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St. Paul's Quadrant (Phase 1-Under Construction)


Aughie

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I think people also forget the city did the same thing 15 years ago with Broad Creek. One of my closest friends grew up in Bowling Park, and his family received a voucher. I don't recall what the other options were, but I'd like to think SPQ will be closer to Broad Creek in the 2000s than East Ghent in the mid-70s.

I could be wrong but from what I've seen, the mixed-use housing in that area has been a success, esp. with the new Bowling Elementary/Broad Creek Library and the Kroc Center.

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It may very well be that not every single person who expresses a desire to return will be able to return.

Frankly, I think SOME of this outcry is just noise:  Nonsense prevailing in a fact-free zone.  We’re living in troubled times, where b*tching, kvetching, whining and being outraged is almost de rigueur. In the end, I think the City will perform better than expected, and the vast majority of these concerns will be addressed in a positive manner. I hope I’m right. 

Edited by baobabs727
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  • 1 month later...

I'm in DC. One of my favorite cities. As I've said several times, I wish I could bottle up the energy and culture here, bring it back home and pour it into the Elizabeth River or the streets downtown.

But more importantly, I'm looking at the architecture and street layout, and this is what SPQ needs to be. Most buildings are 8-12 stories, but it's busy and bustling. There are restaurants and retail in every block, on the ground floor. People walking around. Hopefully the community here is replicated back in Norfolk, even if it's only 4-8 stories. That would still create a nice presence from 264.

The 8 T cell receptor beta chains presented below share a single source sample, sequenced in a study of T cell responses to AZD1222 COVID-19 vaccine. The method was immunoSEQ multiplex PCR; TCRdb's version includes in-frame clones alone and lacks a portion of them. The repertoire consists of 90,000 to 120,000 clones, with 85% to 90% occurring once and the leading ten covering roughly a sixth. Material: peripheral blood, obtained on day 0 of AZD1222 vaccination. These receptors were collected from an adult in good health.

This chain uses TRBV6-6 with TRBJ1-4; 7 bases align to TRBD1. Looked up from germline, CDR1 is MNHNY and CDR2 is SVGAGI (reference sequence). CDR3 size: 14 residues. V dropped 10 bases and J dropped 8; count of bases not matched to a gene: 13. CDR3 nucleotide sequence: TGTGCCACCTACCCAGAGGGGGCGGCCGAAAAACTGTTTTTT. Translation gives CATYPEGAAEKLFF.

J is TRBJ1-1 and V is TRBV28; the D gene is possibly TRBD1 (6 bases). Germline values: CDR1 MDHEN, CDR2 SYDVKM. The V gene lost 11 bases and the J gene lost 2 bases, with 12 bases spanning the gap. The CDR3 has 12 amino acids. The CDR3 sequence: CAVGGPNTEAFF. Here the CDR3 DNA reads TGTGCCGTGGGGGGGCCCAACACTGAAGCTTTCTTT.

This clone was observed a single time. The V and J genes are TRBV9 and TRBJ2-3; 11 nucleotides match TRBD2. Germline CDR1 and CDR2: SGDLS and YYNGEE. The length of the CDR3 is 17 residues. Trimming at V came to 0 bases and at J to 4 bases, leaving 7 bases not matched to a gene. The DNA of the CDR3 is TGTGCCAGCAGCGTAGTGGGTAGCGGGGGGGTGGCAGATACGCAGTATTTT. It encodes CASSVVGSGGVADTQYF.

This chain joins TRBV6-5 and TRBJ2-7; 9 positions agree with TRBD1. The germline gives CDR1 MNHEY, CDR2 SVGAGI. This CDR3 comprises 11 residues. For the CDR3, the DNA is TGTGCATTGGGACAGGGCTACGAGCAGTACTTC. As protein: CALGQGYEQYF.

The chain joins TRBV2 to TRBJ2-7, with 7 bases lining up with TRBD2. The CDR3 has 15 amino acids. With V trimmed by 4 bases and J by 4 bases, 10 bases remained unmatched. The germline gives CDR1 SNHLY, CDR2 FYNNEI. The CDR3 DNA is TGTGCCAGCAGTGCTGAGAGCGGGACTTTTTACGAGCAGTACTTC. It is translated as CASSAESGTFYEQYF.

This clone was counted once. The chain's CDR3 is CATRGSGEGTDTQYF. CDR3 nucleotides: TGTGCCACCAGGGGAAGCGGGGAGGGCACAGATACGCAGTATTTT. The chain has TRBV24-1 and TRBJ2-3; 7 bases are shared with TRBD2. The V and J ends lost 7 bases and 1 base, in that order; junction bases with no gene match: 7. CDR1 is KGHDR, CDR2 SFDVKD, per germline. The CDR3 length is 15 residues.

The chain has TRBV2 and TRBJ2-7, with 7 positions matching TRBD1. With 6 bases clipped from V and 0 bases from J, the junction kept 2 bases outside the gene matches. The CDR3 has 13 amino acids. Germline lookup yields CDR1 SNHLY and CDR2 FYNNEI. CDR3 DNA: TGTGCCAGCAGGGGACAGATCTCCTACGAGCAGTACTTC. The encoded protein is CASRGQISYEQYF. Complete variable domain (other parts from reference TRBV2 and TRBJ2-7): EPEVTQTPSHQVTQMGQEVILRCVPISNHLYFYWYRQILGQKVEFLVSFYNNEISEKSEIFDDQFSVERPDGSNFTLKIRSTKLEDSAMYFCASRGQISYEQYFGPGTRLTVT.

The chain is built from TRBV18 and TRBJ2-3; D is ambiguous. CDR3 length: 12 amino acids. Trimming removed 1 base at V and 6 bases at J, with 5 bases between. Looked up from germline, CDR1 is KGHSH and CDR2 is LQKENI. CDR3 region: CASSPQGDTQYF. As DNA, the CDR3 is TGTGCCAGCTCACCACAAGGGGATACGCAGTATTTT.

Below is a screenshot from a video I shot earlier.

dc.jpeg

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12 hours ago, BFG said:

I'm in DC. One of my favorite cities. As I've said several times, I wish I could bottle up the energy and culture here, bring it back home and pour it into the Elizabeth River or the streets downtown.

But more importantly, I'm looking at the architecture and street layout, and this is what SPQ needs to be. Most buildings are 8-12 stories, but it's busy and bustling. There are restaurants and retail in every block, on the ground floor. People walking around. Hopefully the community here is replicated back in Norfolk, even if it's only 4-8 stories. That would still create a nice presence from 264.

Below is a screenshot from a video I shot earlier.

dc.jpeg

Having lived in Chicago for the past 5 years, I share a similar sentiment in terms of how you can have an active community with a well planned street grid without the height in place. While in Lakeview, there were active retail streets with residential above paired with side streets of residential, and I feel like that could thrive in SPQ.

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I live in DC and my biggest complaint about the modern buildings here is they are all glorified boxes.  Not much architecture over the last 60 years has been imaginative or interesting.   I hope SPQ uses bold architecture and color to enliven the community.  

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On 5/26/2021 at 8:02 AM, 757Duke said:

Having lived in Chicago for the past 5 years, I share a similar sentiment in terms of how you can have an active community with a well planned street grid without the height in place. While in Lakeview, there were active retail streets with residential above paired with side streets of residential, and I feel like that could thrive in SPQ.

Chicago is the perfect big urban city for me, I love having the urban commercial corridors with the tree lined residential streets coming off of them with the courtyard apartment buildings and greystone buildings lining those streets. Then throw in a mix of residential towers along major corridors and the El, and its a big city that is big enough without being too big.

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  • 2 weeks later...
19 hours ago, 757pilot said:

Not the best picture but caught the demolition of the McDonald’s on St Paul’s Blvd this morning. It looks like they are already half way done tearing it down.